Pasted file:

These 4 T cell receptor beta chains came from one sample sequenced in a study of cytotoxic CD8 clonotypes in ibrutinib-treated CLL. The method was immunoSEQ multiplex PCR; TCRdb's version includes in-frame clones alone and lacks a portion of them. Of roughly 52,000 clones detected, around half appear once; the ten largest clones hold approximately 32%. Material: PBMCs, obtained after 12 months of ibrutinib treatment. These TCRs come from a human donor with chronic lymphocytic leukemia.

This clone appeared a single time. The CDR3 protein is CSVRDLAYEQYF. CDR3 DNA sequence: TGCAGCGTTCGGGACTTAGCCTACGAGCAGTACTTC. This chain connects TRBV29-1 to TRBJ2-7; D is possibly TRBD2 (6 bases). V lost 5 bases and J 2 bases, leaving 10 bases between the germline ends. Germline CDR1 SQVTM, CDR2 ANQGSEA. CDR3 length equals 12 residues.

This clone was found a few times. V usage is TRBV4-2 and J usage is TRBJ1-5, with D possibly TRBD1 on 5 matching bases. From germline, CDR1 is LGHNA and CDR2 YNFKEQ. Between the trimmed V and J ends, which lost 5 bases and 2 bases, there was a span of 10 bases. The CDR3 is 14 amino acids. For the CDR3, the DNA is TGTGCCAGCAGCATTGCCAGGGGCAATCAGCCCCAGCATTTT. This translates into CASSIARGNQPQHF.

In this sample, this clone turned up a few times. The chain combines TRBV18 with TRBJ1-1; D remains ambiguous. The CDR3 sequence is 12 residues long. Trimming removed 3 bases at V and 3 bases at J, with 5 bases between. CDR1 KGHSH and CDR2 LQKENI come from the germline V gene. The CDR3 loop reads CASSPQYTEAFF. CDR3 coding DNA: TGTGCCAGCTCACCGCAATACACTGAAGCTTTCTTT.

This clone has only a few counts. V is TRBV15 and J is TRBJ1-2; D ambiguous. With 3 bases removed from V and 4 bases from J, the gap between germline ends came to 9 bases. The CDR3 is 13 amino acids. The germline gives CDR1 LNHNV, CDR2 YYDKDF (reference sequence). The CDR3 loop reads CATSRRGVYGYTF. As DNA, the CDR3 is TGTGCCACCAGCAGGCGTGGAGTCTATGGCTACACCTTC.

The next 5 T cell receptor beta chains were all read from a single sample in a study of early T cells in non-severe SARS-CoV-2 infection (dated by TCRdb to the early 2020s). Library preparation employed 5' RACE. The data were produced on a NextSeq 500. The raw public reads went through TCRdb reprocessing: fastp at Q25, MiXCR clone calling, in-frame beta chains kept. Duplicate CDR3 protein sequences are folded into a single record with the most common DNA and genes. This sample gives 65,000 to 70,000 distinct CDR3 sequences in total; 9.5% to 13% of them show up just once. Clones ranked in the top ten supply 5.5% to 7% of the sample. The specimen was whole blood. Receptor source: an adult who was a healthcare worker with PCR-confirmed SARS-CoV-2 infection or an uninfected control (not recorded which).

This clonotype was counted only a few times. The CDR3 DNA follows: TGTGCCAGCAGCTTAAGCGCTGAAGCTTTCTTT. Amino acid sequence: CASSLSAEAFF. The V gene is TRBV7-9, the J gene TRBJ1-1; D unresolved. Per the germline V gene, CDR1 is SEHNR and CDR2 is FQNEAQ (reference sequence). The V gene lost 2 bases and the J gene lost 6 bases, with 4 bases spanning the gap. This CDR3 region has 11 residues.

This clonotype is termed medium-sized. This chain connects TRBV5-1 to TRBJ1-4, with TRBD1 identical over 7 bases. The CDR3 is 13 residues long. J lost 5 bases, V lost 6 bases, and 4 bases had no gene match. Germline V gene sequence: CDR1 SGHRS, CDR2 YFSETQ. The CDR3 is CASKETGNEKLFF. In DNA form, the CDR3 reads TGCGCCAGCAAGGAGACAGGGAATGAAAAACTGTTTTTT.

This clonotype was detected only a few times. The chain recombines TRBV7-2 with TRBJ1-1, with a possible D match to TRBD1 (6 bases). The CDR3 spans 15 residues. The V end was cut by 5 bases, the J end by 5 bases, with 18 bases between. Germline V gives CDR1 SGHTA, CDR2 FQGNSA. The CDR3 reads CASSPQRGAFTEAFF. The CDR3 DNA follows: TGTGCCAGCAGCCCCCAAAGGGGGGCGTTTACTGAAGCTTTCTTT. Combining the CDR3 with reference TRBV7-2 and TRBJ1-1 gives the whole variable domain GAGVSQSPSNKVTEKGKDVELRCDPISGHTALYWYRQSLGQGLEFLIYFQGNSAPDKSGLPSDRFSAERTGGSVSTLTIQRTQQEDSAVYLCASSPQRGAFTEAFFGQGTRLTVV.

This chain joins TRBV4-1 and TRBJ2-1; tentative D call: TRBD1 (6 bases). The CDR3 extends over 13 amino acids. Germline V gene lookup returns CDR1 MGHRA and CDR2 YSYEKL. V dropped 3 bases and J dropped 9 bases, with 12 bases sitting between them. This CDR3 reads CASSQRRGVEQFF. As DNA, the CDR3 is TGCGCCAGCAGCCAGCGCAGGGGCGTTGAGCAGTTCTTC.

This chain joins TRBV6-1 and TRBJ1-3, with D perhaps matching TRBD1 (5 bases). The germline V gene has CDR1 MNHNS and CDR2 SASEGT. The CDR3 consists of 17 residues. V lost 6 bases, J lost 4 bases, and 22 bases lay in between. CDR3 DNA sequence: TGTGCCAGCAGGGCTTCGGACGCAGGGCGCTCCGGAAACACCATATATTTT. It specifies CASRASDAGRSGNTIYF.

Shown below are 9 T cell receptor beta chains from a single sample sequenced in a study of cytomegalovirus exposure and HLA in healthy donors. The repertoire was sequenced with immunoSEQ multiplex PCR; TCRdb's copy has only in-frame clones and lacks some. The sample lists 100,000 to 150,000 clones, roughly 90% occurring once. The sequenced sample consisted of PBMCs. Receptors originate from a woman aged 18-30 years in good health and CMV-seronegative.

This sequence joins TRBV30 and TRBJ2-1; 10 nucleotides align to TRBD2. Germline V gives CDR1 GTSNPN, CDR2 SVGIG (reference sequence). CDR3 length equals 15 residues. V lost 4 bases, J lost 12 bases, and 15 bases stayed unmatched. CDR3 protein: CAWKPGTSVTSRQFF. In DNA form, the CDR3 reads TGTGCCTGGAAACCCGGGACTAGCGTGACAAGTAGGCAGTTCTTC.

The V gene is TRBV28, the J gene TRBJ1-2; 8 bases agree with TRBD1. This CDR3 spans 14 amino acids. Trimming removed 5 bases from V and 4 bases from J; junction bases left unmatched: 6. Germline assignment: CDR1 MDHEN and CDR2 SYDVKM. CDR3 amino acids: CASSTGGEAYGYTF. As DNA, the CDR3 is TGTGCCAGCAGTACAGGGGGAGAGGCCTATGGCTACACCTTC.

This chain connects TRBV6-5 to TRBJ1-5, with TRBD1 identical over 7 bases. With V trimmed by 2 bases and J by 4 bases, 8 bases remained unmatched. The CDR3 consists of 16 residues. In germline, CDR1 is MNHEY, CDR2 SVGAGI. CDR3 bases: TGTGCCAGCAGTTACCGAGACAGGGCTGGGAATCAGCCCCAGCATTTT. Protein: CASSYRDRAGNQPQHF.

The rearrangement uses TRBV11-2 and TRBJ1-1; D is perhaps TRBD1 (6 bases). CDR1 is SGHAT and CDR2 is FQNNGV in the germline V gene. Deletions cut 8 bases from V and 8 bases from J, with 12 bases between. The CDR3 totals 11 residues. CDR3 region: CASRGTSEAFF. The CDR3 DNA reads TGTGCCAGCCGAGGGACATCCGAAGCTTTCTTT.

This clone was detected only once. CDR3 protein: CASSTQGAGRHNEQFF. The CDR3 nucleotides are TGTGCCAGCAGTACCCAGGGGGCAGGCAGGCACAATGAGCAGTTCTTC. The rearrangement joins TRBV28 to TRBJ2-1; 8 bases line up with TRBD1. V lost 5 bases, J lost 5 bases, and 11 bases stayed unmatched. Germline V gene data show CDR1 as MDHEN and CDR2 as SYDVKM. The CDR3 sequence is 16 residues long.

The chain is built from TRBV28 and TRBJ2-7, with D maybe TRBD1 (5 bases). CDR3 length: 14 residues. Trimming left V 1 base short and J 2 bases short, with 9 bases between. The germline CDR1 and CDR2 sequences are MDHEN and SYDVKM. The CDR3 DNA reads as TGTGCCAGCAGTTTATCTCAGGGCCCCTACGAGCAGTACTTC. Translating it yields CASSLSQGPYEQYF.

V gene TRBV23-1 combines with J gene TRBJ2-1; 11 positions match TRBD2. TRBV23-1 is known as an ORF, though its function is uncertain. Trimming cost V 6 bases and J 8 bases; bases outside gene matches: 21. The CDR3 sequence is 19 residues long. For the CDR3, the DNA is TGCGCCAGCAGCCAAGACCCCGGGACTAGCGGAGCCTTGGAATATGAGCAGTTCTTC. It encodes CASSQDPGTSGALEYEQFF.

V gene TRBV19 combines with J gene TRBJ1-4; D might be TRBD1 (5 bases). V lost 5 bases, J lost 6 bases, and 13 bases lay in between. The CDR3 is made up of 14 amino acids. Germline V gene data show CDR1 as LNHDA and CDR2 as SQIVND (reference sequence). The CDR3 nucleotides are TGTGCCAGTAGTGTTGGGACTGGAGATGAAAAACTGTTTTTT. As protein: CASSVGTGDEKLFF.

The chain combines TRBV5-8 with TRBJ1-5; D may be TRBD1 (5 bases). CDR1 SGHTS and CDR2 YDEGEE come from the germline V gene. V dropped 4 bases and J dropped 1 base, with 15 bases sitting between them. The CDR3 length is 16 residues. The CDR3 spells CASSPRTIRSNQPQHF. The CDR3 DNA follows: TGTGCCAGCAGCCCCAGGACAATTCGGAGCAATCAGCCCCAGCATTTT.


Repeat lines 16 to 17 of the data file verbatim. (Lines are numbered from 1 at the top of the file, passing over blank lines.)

The rearrangement uses TRBV11-2 and TRBJ1-1; D is perhaps TRBD1 (6 bases). CDR1 is SGHAT and CDR2 is FQNNGV in the germline V gene. Deletions cut 8 bases from V and 8 bases from J, with 12 bases between. The CDR3 totals 11 residues. CDR3 region: CASRGTSEAFF. The CDR3 DNA reads TGTGCCAGCCGAGGGACATCCGAAGCTTTCTTT.

This clone was detected only once. CDR3 protein: CASSTQGAGRHNEQFF. The CDR3 nucleotides are TGTGCCAGCAGTACCCAGGGGGCAGGCAGGCACAATGAGCAGTTCTTC. The rearrangement joins TRBV28 to TRBJ2-1; 8 bases line up with TRBD1. V lost 5 bases, J lost 5 bases, and 11 bases stayed unmatched. Germline V gene data show CDR1 as MDHEN and CDR2 as SYDVKM. The CDR3 sequence is 16 residues long.